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news 20 Jun 14

Serbia PM Announces Purge of Police Chiefs

While the Prime Minister says police chiefs have failed to curb drugs gangs, experts say his ruling Progressive Party is mainly interested in taking political control of law enforcement.

Bojana Barlovac
BIRN
Belgrade

In a purported drive to clean up the police, Serbia's Prime Minister, Aleksandar Vucic, on Friday said the heads of all the police units would be removed.

Milorad Veljovic, head of the Serbian Police, will stay on, however. "He would have also been dismissed had he not been selected by competition," Vucic said.

The decision was taken in accordance with the initiative of the Interior Ministry to which Veljovic reportedly gave his approval.

"I was looking for results in the fight against drug cartels, but the people in the police were more interested in some internal things," Vucic said, referring to his dissatisfaction with results of police actions in combating drug cartels.

President Tomislav Nikolic, who comes from the ranks of Vucic's ruling Progressive Party, backed the changes, saying they were needed to support the fight against crime.

"I call on the government to appoint honest crime fighters and ensure that those responsible are doing the job they are entrusted with," Nikolic said earlier on Friday.

While the government says it only wants to clean house, Milos Vasic, an expert on organised crime, said the purge was "politically motivated” and had little to do with appointing more honest officers.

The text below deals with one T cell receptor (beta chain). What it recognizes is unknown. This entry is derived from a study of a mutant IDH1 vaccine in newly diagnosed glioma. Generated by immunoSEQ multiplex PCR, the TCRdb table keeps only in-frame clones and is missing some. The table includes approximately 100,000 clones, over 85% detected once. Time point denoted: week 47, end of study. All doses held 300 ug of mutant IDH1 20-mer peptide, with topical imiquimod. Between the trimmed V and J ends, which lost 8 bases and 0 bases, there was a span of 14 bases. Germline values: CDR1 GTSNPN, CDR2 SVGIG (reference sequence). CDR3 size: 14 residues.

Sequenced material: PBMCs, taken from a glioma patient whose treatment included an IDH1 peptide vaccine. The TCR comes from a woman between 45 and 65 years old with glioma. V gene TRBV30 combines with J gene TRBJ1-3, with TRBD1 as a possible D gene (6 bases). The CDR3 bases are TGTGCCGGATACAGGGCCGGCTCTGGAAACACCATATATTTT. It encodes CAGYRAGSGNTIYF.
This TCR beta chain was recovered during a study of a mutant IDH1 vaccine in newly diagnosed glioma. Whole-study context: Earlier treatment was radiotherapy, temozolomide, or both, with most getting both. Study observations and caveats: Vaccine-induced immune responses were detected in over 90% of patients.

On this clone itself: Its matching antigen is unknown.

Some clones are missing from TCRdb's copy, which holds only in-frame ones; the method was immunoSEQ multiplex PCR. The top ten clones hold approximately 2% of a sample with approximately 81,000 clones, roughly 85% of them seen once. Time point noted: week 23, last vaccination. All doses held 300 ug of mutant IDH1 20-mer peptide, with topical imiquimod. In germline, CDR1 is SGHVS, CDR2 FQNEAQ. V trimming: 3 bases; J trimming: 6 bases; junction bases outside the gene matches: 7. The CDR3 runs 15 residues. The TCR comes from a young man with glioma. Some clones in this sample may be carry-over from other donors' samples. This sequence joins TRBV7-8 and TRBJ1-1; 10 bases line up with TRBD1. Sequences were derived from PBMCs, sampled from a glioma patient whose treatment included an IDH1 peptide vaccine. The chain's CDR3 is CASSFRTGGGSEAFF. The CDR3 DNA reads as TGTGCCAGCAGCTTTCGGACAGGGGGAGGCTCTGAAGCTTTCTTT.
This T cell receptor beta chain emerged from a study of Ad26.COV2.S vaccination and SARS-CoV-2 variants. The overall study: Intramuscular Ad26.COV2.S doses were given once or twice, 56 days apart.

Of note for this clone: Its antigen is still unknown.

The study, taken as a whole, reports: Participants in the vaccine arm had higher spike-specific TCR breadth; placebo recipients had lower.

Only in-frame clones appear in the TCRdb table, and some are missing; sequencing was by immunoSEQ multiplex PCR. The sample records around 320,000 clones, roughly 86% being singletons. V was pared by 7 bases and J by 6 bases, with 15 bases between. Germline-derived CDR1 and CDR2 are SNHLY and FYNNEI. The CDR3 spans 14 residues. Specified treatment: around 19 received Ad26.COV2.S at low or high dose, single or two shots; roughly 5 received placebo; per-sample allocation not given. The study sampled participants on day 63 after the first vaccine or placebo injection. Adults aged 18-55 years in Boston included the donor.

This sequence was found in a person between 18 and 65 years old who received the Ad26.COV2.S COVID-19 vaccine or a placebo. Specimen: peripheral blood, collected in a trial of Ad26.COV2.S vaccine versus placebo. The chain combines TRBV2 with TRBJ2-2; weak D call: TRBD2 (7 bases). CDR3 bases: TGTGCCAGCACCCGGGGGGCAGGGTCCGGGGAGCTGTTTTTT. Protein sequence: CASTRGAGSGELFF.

"This is an attempt by officials to take control of the most important police unit – the criminal unit," Vasic told BIRN.

The purge was not unexpected, after the government set up a working group to investigate claims that Rodoljub Milovic, head of police's criminal department, had ties to criminal circles.

Among other things, he is accused of having ties top the notorious so-called Zemun criminal gang, which flourished in the 1990s, several members of which were jailed in connection with the murder of Prime Minister Zoran Djindic in 2003.

The accusations are deeply controversial, however, as they come from Darko Saric, an alleged drug lord currently on trial for trafficking cocaine.

In response to the accusations, police chief Milovic took a lie detector test voluntarily, the result of which on Thursday indicated that he was telling the truth.

Vuk Cvijic, a journalist specialising in police and crime, questioned the legality of probe based on claims coming from an alleged drugs baron.

He added that the probe also appeared to be being conducted through tabloid media close to the ruling party.

"Independent institutions are being destroyed this way and now every policeman who was involved in some arrest can be targeted by those same criminals," Cvijic told BIRN.

The government insists it is carrying out reforms of the police in line with EU membership accession chapters 23 and 24, which deal with justice, freedom and security. Serbia officially started EU accession talks in January this year.

Two police chiefs have already been dismissed this month – Dragisa Simic, the head of traffic police, and Milos Perovic, the head of the unit for witness protection.

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